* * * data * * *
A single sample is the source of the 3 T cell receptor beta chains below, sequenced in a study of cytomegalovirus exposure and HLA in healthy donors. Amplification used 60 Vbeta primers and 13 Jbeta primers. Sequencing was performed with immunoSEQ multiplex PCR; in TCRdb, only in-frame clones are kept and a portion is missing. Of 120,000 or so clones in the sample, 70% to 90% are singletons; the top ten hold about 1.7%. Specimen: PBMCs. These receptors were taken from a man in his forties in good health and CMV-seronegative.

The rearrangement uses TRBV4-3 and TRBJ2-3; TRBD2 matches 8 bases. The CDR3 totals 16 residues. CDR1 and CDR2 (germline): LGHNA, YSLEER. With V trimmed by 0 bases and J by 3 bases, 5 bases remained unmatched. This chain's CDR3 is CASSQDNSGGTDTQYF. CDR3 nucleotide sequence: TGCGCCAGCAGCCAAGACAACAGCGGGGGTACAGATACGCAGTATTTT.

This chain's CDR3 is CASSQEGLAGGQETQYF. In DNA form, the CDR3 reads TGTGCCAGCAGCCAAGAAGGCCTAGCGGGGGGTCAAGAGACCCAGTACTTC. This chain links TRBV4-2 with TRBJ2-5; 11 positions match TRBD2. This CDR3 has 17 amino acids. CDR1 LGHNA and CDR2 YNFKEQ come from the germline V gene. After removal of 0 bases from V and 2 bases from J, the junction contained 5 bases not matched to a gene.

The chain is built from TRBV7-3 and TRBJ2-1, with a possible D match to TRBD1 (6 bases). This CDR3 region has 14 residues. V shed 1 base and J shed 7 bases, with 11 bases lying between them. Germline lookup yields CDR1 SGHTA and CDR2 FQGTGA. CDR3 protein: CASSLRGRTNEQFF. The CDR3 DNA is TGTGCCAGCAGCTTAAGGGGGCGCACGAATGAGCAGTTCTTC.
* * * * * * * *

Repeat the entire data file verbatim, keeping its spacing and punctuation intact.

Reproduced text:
A single sample is the source of the 3 T cell receptor beta chains below, sequenced in a study of cytomegalovirus exposure and HLA in healthy donors. Amplification used 60 Vbeta primers and 13 Jbeta primers. Sequencing was performed with immunoSEQ multiplex PCR; in TCRdb, only in-frame clones are kept and a portion is missing. Of 120,000 or so clones in the sample, 70% to 90% are singletons; the top ten hold about 1.7%. Specimen: PBMCs. These receptors were taken from a man in his forties in good health and CMV-seronegative.

The rearrangement uses TRBV4-3 and TRBJ2-3; TRBD2 matches 8 bases. The CDR3 totals 16 residues. CDR1 and CDR2 (germline): LGHNA, YSLEER. With V trimmed by 0 bases and J by 3 bases, 5 bases remained unmatched. This chain's CDR3 is CASSQDNSGGTDTQYF. CDR3 nucleotide sequence: TGCGCCAGCAGCCAAGACAACAGCGGGGGTACAGATACGCAGTATTTT.

This chain's CDR3 is CASSQEGLAGGQETQYF. In DNA form, the CDR3 reads TGTGCCAGCAGCCAAGAAGGCCTAGCGGGGGGTCAAGAGACCCAGTACTTC. This chain links TRBV4-2 with TRBJ2-5; 11 positions match TRBD2. This CDR3 has 17 amino acids. CDR1 LGHNA and CDR2 YNFKEQ come from the germline V gene. After removal of 0 bases from V and 2 bases from J, the junction contained 5 bases not matched to a gene.

The chain is built from TRBV7-3 and TRBJ2-1, with a possible D match to TRBD1 (6 bases). This CDR3 region has 14 residues. V shed 1 base and J shed 7 bases, with 11 bases lying between them. Germline lookup yields CDR1 SGHTA and CDR2 FQGTGA. CDR3 protein: CASSLRGRTNEQFF. The CDR3 DNA is TGTGCCAGCAGCTTAAGGGGGCGCACGAATGAGCAGTTCTTC.